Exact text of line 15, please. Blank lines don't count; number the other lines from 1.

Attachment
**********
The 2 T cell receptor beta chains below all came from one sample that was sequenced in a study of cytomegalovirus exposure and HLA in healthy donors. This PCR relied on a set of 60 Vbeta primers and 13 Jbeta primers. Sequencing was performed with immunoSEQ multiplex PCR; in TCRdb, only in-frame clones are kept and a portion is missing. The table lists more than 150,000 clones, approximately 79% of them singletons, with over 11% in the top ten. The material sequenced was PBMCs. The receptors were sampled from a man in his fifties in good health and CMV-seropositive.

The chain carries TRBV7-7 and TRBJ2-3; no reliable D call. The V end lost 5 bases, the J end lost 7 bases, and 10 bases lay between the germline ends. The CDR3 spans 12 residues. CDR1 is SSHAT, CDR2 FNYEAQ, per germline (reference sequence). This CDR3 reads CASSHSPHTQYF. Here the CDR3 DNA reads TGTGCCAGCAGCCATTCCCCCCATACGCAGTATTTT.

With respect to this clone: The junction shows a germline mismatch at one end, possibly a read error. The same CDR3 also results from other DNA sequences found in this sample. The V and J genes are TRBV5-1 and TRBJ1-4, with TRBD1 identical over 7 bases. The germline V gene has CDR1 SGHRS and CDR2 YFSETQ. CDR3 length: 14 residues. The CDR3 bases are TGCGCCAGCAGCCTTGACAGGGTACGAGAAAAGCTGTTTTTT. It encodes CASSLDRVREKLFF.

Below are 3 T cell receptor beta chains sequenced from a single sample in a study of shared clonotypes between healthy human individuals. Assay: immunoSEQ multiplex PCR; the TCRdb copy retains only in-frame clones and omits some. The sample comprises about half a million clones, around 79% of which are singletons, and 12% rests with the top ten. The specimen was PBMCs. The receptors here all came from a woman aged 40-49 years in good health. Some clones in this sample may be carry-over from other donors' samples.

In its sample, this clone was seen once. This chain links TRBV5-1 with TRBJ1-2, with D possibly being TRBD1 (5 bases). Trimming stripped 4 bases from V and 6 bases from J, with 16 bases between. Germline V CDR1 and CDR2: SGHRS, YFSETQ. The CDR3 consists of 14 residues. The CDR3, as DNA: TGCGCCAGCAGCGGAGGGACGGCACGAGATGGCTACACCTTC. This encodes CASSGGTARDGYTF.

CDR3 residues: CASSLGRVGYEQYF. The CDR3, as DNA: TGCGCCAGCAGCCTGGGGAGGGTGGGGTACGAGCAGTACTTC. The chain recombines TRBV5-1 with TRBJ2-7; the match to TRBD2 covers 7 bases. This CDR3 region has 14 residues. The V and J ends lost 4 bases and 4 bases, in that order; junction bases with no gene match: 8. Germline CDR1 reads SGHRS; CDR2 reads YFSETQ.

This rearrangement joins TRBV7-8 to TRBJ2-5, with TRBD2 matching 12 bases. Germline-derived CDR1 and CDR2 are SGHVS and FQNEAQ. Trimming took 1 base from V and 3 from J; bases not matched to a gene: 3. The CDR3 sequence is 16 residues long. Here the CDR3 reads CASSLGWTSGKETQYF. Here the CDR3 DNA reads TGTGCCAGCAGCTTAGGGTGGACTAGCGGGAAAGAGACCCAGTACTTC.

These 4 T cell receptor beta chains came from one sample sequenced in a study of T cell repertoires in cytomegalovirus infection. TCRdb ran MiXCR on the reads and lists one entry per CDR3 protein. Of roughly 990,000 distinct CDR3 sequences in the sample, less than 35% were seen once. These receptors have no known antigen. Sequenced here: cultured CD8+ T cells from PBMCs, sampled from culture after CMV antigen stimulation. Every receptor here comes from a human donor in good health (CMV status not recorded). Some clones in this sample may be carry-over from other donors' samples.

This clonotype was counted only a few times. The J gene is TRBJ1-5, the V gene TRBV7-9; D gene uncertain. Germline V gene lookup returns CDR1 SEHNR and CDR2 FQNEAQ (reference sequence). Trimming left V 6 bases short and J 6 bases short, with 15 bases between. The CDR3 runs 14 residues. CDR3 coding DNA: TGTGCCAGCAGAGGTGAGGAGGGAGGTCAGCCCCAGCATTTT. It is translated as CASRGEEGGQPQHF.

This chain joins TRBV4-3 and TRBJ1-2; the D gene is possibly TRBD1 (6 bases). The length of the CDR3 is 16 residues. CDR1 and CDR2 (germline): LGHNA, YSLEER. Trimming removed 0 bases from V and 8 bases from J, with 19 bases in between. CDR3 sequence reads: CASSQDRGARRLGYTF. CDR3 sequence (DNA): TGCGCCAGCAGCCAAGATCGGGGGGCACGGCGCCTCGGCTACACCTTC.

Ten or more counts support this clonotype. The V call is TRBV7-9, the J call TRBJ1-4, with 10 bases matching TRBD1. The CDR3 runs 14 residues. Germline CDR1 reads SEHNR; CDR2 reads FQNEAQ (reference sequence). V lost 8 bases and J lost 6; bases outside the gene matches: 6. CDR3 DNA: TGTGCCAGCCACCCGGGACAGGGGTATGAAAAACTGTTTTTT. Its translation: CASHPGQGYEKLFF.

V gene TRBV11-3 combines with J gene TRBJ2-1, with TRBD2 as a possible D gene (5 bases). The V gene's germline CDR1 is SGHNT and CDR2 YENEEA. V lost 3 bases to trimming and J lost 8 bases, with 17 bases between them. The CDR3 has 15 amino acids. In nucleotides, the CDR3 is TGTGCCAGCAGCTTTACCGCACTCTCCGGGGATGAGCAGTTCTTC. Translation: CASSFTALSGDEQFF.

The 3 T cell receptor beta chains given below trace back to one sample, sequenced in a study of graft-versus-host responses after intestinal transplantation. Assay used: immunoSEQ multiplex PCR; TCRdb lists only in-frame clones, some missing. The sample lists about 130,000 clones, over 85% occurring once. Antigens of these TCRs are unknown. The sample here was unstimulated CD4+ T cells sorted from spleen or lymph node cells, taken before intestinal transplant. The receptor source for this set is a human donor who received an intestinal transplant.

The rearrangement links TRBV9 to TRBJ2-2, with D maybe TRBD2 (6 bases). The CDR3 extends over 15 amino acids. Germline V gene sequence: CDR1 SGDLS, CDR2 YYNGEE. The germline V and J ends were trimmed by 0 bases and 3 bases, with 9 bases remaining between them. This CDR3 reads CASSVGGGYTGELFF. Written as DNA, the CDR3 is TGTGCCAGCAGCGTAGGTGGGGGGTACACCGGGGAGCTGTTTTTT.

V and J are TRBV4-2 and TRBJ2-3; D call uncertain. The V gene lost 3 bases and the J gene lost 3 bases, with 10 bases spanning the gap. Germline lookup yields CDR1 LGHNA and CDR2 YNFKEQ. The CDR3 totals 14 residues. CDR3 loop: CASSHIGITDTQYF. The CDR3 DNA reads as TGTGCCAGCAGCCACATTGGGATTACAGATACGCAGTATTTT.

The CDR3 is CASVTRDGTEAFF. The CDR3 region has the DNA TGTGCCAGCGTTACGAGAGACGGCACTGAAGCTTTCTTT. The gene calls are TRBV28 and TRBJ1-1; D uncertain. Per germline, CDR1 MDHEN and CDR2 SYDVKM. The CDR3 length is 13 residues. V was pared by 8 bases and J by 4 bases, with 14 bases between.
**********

V and J are TRBV4-2 and TRBJ2-3; D call uncertain. The V gene lost 3 bases and the J gene lost 3 bases, with 10 bases spanning the gap. Germline lookup yields CDR1 LGHNA and CDR2 YNFKEQ. The CDR3 totals 14 residues. CDR3 loop: CASSHIGITDTQYF. The CDR3 DNA reads as TGTGCCAGCAGCCACATTGGGATTACAGATACGCAGTATTTT.